|Overtraining||Consistent with extreme nonfunctional overreaching, with (1) longer performance decrement, (2) more severe symptomatology & maladapted physiology, (3) accompanied by an additional stressor, and (4) not explained by other diseases||Months to years||Negative due to symptoms and possible end to athletic career|
Associations with Fatigue
It has been suggested that changes in heart rate recovery can indicate an imbalance between appropriate training stress and adequate recovery . Historically, faster heart rate recovery following near-maximal exercise bouts has been associated with functional overreaching, which is a state of short-term performance reduction due to a combination of increased training and/or inadequate recovery [51-53].
For example, Thomson et al. (2016) observed increased HRR 60 seconds (by ~6 bpm) following a 5-minute maximal cycling time trial after a 2-week heavy training period, in 11 well-trained male cyclists and triathletes . After a subsequent 2 days of rest, the HRR 60 seconds following the cycling time trial decreased back to where it was during light training .
Recently, Le Meur et al. (2017) found that maximal, or near-maximal, intensity exercise may not be required for HRR to be indicative of functional overreaching . Following a 3-week period of heavy training, HRR 60 seconds after cessation of exercise across a wide range of exercise intensities (~60% to 100% of maximal aerobic speed) were all indicative of functional overreaching, in 20 trained triathletes . It’s important to note that a reduced HRMax should also be expected when in a fatigued state, as observed in the two aforementioned studies [50, 53], as well as in others [54-57].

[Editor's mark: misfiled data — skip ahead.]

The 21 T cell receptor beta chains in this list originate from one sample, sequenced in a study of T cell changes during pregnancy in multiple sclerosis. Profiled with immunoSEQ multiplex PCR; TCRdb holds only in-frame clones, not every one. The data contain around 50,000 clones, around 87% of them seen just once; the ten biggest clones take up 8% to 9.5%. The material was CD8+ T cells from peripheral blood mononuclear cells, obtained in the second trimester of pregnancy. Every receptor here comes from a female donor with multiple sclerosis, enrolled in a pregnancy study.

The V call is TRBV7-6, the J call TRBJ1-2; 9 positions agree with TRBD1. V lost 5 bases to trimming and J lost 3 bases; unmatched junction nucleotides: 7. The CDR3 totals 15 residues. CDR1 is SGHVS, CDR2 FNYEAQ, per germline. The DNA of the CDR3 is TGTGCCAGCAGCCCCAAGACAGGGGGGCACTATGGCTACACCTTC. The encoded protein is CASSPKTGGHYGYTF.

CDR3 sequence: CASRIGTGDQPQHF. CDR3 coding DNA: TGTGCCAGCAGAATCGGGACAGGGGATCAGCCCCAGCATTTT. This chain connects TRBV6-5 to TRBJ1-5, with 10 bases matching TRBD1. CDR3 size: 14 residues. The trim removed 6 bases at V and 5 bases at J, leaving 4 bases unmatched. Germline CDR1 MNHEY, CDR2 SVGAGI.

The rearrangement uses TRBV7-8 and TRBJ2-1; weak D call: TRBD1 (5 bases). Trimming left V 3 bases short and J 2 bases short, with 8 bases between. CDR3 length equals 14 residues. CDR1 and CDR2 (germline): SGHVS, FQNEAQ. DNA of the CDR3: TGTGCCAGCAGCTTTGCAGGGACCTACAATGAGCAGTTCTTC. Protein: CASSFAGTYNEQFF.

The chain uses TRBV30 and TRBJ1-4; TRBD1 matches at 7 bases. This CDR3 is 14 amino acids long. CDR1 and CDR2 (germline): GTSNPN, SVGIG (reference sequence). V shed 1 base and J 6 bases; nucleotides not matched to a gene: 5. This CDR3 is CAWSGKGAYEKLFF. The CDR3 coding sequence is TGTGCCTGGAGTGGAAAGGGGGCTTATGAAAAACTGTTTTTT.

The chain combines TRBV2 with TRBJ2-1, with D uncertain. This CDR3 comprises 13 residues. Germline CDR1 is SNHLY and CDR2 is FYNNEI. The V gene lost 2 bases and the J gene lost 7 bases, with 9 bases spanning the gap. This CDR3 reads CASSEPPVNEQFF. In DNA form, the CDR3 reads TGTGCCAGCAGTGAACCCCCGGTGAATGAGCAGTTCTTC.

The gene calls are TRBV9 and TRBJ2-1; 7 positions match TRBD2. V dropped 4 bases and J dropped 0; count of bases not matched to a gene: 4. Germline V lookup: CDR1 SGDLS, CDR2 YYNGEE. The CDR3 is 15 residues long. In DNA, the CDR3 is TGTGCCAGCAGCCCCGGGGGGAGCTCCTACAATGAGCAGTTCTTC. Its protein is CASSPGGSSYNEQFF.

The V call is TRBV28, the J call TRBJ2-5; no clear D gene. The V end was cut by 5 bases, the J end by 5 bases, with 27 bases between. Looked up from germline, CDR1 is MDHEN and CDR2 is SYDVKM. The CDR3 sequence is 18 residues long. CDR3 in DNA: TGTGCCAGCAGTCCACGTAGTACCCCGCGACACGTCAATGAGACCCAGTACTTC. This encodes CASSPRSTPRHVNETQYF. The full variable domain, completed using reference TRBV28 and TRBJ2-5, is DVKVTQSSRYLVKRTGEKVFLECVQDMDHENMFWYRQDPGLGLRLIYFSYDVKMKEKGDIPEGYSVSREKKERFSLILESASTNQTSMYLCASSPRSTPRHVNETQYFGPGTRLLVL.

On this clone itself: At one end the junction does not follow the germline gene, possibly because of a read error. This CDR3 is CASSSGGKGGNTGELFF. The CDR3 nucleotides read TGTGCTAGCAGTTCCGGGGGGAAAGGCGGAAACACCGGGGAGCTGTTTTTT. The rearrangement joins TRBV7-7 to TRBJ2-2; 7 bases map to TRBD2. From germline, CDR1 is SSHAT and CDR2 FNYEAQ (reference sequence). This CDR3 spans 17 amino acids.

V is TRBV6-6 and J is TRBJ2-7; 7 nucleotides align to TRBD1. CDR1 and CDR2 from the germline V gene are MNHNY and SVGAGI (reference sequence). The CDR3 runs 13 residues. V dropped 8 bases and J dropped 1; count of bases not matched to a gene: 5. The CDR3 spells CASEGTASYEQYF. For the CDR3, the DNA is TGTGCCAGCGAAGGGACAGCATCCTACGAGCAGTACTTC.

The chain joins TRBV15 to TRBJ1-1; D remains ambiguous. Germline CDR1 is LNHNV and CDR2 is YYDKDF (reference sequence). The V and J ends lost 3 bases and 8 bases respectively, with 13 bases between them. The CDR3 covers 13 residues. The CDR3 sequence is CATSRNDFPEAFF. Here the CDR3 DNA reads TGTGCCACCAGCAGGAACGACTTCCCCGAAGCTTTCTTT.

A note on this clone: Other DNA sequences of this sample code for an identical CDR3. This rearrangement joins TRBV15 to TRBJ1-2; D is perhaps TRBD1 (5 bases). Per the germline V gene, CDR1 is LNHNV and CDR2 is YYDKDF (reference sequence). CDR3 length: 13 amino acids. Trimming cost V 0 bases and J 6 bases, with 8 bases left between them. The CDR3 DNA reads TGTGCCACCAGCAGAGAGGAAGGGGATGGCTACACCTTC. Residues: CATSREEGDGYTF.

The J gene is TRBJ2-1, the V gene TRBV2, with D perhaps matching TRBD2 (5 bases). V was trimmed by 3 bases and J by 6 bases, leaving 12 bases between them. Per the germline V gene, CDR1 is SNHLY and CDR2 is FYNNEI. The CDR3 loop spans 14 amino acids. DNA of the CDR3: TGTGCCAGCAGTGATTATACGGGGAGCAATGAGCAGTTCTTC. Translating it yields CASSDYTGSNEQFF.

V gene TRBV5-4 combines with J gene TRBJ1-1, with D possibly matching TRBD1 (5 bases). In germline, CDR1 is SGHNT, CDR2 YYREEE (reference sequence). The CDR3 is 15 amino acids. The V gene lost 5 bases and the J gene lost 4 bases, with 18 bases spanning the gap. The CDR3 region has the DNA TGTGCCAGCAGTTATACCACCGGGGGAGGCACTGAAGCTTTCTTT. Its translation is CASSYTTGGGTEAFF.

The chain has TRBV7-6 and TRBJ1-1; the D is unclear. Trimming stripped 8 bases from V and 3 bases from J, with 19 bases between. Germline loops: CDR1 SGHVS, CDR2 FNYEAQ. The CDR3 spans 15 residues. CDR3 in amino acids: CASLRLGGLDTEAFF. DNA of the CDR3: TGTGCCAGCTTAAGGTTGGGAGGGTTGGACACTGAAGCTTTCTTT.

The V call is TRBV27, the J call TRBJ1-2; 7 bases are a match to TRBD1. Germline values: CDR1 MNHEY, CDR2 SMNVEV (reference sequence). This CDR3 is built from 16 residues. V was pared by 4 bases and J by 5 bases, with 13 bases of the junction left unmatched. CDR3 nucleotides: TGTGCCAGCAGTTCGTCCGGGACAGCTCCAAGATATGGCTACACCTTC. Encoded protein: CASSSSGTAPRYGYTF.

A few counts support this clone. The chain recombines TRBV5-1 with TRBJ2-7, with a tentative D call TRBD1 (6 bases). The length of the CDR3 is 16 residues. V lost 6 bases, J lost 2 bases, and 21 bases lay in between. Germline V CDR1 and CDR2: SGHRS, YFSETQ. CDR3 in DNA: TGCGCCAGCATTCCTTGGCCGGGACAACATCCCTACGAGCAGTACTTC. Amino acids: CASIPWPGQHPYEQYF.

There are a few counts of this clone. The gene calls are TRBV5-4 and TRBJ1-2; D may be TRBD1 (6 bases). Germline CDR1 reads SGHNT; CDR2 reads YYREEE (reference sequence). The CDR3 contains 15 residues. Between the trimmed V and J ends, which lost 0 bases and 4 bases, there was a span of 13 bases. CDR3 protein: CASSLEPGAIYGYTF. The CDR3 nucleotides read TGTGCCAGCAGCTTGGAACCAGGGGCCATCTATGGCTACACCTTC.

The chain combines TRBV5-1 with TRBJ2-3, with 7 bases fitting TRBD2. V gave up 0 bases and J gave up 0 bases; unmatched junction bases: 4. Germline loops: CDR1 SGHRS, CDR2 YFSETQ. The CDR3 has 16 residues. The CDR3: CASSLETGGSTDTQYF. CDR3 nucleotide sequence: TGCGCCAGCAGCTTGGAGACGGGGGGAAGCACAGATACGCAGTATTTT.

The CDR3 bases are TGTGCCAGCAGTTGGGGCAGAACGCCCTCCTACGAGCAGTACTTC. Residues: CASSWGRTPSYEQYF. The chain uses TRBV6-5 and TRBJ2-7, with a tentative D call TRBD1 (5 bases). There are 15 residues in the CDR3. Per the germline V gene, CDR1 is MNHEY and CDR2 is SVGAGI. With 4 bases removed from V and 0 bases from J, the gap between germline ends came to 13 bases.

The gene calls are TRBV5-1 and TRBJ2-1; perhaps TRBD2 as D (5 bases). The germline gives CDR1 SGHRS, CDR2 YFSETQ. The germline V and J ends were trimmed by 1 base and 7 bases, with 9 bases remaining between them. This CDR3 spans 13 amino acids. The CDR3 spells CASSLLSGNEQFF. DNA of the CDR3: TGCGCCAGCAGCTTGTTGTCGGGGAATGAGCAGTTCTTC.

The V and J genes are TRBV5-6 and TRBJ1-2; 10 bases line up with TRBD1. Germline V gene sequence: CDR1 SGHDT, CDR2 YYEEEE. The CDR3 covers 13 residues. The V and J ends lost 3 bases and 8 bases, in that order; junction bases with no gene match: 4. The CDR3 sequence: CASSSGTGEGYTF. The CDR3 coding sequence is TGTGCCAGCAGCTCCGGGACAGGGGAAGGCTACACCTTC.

In any case, increases in HRR in concert with decreases in HRMax may indicate functional overreaching, or a state of fatigue with coinciding performance decrement.
Associations with Demands During Competition
Harry and Booysen (2019) recently examined relationships between in-game demands, heart rate recovery, and performance on physical tests, such as repeated sprint ability (RSA) and repeated high-intensity aerobic capabilities (via a submaximal YoYo IR1 test), in 32 elite female field hockey players . Players with a faster heart rate recovery (HRR) at 10s and 60s during the submaximal YoYo IR1 test also spent a greater percentage of their playing time at running and sprinting speeds during matches. This is a concrete example of how incorporating HRR indices into player evaluation and monitoring can provide a coach or practitioner with a reasonably accurate indication of a player’s physical preparedness for competition .
It’s becoming increasingly clear that training load influences heart rate recovery (HRR), and that cardiovascular fitness is associated with increased HRR in a non-fatigued state.
HRR is a simple, non-invasive measure that can be used to evaluate both fitness and fatigue qualities and, in my opinion, is a pragmatic approach to assess deviations in both of these qualities in repeated high-intensity sports. For example, in the sport of ice hockey, an athlete is routinely placed in situations that require maximal, or near-maximal cardiovascular exertion, followed by >60 seconds of recovery prior to their next intensive bout, during a practice. Routine quantification of HRR may aid practitioners in evaluating changes in fitness, particularly if they can work with the coaching staff to standardize a drill, or sequence of drills, within a practice structure that repeats itself over the course of a season.